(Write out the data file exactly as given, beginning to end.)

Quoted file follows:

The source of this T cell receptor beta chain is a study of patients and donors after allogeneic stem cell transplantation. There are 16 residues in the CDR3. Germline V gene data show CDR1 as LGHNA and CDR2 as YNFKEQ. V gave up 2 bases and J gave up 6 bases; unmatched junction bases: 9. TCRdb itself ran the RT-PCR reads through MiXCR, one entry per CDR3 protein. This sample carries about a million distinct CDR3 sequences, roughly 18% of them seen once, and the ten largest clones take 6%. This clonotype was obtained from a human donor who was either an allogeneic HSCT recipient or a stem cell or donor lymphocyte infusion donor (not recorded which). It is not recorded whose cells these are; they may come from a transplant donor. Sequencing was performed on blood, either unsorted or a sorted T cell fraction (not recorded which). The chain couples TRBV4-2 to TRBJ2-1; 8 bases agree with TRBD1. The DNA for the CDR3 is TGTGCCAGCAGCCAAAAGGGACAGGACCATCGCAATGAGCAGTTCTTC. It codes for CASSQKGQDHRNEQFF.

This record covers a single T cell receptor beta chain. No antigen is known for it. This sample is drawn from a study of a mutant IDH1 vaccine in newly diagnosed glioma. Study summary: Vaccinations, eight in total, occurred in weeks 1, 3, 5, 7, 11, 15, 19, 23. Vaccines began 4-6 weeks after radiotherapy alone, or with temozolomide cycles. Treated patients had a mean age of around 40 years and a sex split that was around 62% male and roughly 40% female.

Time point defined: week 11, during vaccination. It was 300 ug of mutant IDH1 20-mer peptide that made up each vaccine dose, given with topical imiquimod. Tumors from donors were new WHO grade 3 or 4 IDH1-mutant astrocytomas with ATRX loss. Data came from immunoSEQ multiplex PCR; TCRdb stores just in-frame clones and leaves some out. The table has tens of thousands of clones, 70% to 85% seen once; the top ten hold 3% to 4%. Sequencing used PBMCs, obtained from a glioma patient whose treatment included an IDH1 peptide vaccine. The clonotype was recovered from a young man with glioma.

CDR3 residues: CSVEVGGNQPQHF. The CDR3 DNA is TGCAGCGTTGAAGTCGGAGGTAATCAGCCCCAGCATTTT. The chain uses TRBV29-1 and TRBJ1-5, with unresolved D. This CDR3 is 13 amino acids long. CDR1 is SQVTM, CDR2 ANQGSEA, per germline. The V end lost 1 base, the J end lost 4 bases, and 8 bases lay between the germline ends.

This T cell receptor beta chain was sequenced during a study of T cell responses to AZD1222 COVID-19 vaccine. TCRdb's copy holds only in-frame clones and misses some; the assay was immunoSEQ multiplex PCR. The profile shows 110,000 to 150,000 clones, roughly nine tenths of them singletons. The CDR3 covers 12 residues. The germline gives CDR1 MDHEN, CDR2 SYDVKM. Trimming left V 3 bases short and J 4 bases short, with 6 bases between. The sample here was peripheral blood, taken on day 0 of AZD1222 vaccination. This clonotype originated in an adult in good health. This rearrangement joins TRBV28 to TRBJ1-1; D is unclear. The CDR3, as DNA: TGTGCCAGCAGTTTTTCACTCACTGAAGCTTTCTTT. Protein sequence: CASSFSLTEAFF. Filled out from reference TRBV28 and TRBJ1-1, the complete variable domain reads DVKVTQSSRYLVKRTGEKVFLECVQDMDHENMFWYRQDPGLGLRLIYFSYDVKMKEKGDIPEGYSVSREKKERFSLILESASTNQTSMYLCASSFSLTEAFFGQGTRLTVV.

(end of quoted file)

The source of this T cell receptor beta chain is a study of patients and donors after allogeneic stem cell transplantation. There are 16 residues in the CDR3. Germline V gene data show CDR1 as LGHNA and CDR2 as YNFKEQ. V gave up 2 bases and J gave up 6 bases; unmatched junction bases: 9. TCRdb itself ran the RT-PCR reads through MiXCR, one entry per CDR3 protein. This sample carries about a million distinct CDR3 sequences, roughly 18% of them seen once, and the ten largest clones take 6%. This clonotype was obtained from a human donor who was either an allogeneic HSCT recipient or a stem cell or donor lymphocyte infusion donor (not recorded which). It is not recorded whose cells these are; they may come from a transplant donor. Sequencing was performed on blood, either unsorted or a sorted T cell fraction (not recorded which). The chain couples TRBV4-2 to TRBJ2-1; 8 bases agree with TRBD1. The DNA for the CDR3 is TGTGCCAGCAGCCAAAAGGGACAGGACCATCGCAATGAGCAGTTCTTC. It codes for CASSQKGQDHRNEQFF.

This record covers a single T cell receptor beta chain. No antigen is known for it. This sample is drawn from a study of a mutant IDH1 vaccine in newly diagnosed glioma. Study summary: Vaccinations, eight in total, occurred in weeks 1, 3, 5, 7, 11, 15, 19, 23. Vaccines began 4-6 weeks after radiotherapy alone, or with temozolomide cycles. Treated patients had a mean age of around 40 years and a sex split that was around 62% male and roughly 40% female.

Time point defined: week 11, during vaccination. It was 300 ug of mutant IDH1 20-mer peptide that made up each vaccine dose, given with topical imiquimod. Tumors from donors were new WHO grade 3 or 4 IDH1-mutant astrocytomas with ATRX loss. Data came from immunoSEQ multiplex PCR; TCRdb stores just in-frame clones and leaves some out. The table has tens of thousands of clones, 70% to 85% seen once; the top ten hold 3% to 4%. Sequencing used PBMCs, obtained from a glioma patient whose treatment included an IDH1 peptide vaccine. The clonotype was recovered from a young man with glioma.

CDR3 residues: CSVEVGGNQPQHF. The CDR3 DNA is TGCAGCGTTGAAGTCGGAGGTAATCAGCCCCAGCATTTT. The chain uses TRBV29-1 and TRBJ1-5, with unresolved D. This CDR3 is 13 amino acids long. CDR1 is SQVTM, CDR2 ANQGSEA, per germline. The V end lost 1 base, the J end lost 4 bases, and 8 bases lay between the germline ends.

This T cell receptor beta chain was sequenced during a study of T cell responses to AZD1222 COVID-19 vaccine. TCRdb's copy holds only in-frame clones and misses some; the assay was immunoSEQ multiplex PCR. The profile shows 110,000 to 150,000 clones, roughly nine tenths of them singletons. The CDR3 covers 12 residues. The germline gives CDR1 MDHEN, CDR2 SYDVKM. Trimming left V 3 bases short and J 4 bases short, with 6 bases between. The sample here was peripheral blood, taken on day 0 of AZD1222 vaccination. This clonotype originated in an adult in good health. This rearrangement joins TRBV28 to TRBJ1-1; D is unclear. The CDR3, as DNA: TGTGCCAGCAGTTTTTCACTCACTGAAGCTTTCTTT. Protein sequence: CASSFSLTEAFF. Filled out from reference TRBV28 and TRBJ1-1, the complete variable domain reads DVKVTQSSRYLVKRTGEKVFLECVQDMDHENMFWYRQDPGLGLRLIYFSYDVKMKEKGDIPEGYSVSREKKERFSLILESASTNQTSMYLCASSFSLTEAFFGQGTRLTVV.